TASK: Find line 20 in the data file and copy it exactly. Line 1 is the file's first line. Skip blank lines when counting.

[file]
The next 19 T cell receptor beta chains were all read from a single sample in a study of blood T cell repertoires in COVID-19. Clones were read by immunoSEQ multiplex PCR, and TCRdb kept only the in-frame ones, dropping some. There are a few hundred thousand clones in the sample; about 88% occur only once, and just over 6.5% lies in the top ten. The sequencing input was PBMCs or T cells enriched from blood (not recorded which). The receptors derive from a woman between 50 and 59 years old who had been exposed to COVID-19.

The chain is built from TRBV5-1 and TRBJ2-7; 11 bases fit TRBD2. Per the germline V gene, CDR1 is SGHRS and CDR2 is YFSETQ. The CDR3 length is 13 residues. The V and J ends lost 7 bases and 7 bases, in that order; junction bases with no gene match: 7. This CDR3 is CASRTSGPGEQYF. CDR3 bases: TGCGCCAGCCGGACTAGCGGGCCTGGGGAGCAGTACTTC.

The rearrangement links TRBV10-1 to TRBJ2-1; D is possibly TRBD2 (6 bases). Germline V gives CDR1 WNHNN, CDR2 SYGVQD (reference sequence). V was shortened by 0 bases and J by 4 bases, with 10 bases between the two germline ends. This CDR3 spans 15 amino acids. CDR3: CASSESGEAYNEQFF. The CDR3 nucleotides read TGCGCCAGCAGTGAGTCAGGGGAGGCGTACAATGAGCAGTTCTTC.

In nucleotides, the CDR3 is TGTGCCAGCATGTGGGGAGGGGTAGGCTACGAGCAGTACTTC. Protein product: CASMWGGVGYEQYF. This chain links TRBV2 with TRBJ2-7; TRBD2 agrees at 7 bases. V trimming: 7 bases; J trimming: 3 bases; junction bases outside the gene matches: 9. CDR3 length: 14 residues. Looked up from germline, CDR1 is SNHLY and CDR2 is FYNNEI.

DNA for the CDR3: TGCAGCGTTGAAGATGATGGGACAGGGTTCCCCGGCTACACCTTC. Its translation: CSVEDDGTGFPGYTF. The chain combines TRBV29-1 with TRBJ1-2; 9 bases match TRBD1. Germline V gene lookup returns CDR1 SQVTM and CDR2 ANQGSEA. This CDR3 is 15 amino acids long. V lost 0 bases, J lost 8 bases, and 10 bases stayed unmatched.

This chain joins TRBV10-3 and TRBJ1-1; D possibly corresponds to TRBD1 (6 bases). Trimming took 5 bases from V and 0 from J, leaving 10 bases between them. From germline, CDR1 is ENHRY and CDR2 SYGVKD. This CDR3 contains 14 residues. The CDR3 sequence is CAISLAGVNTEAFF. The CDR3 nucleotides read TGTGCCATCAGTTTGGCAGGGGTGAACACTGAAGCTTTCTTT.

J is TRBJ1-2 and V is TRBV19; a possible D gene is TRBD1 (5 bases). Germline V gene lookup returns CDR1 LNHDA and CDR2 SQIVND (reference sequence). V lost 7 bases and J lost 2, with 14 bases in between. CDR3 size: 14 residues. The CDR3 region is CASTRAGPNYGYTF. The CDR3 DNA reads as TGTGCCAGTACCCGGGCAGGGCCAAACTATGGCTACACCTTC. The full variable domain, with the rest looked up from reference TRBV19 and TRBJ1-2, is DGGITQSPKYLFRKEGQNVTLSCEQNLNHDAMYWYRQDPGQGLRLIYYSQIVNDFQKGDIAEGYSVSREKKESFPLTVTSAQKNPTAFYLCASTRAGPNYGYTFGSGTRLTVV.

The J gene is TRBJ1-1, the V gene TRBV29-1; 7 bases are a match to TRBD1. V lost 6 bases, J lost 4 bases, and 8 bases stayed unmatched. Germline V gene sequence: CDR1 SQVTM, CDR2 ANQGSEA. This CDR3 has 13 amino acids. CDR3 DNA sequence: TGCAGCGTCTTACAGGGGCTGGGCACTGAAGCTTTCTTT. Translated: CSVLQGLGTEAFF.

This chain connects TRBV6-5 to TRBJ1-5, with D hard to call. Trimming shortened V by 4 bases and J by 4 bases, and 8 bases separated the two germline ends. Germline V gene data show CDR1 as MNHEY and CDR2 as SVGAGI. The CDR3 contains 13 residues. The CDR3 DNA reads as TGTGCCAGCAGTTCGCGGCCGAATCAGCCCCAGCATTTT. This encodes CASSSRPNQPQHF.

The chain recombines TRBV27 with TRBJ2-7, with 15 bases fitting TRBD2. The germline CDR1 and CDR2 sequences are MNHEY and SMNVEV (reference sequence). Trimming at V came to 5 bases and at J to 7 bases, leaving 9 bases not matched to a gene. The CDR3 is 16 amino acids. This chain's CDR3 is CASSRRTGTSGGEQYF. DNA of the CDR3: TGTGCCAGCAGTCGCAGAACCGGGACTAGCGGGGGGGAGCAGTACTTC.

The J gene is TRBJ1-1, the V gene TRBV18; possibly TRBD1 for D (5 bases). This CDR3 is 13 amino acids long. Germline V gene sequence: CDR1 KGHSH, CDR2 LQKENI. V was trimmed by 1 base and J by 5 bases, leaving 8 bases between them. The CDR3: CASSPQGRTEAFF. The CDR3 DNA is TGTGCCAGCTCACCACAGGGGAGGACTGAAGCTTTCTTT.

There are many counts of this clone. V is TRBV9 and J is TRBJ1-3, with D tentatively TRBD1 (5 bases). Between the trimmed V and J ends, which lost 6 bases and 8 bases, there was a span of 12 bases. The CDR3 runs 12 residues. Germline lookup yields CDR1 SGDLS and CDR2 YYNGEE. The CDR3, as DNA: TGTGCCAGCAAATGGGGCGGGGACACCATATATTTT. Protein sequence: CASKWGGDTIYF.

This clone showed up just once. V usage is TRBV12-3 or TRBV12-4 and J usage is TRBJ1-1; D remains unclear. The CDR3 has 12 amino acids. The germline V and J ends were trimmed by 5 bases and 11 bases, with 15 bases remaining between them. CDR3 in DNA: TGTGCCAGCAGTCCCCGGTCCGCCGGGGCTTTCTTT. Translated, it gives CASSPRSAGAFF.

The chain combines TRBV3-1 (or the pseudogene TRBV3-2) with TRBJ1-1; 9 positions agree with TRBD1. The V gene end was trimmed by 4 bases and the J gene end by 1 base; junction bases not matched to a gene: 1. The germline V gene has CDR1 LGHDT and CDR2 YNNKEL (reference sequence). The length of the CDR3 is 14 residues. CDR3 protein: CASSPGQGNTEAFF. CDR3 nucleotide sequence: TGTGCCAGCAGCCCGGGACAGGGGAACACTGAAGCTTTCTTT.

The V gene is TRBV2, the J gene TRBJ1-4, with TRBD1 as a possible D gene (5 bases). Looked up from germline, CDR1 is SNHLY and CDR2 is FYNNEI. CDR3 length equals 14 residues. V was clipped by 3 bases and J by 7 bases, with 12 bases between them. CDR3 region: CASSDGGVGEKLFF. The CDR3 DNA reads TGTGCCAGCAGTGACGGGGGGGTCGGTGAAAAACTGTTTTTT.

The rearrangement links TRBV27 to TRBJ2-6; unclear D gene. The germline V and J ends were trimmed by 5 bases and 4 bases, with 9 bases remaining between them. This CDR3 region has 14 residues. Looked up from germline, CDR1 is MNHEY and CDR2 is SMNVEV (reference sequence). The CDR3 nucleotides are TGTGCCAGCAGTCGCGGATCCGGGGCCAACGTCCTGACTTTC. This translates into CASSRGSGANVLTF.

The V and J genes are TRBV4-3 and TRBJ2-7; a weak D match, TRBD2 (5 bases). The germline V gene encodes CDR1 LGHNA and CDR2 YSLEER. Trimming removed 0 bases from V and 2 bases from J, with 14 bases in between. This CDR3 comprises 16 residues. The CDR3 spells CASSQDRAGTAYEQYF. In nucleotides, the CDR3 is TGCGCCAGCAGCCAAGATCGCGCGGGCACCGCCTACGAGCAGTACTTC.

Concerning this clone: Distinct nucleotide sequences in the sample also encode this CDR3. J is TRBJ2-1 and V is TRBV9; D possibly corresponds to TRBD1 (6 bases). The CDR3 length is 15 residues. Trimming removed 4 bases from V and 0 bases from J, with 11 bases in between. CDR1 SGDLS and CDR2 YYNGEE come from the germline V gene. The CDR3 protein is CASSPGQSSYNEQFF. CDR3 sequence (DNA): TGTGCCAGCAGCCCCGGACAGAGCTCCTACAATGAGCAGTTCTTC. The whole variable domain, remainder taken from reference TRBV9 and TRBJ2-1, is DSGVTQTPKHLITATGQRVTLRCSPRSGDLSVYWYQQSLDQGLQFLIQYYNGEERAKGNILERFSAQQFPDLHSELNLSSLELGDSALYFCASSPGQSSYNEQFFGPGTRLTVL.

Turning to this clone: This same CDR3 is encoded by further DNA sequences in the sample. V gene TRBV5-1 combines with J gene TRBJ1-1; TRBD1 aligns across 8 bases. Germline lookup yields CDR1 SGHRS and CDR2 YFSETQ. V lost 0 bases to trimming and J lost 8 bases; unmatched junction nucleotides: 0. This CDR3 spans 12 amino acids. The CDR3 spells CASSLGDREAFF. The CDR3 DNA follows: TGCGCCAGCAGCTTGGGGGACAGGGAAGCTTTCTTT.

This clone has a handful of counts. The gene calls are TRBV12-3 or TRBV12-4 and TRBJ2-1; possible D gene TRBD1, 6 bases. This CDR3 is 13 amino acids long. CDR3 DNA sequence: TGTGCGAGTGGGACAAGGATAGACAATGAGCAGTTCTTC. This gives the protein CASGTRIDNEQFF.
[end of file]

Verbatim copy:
This clone has a handful of counts. The gene calls are TRBV12-3 or TRBV12-4 and TRBJ2-1; possible D gene TRBD1, 6 bases. This CDR3 is 13 amino acids long. CDR3 DNA sequence: TGTGCGAGTGGGACAAGGATAGACAATGAGCAGTTCTTC. This gives the protein CASGTRIDNEQFF.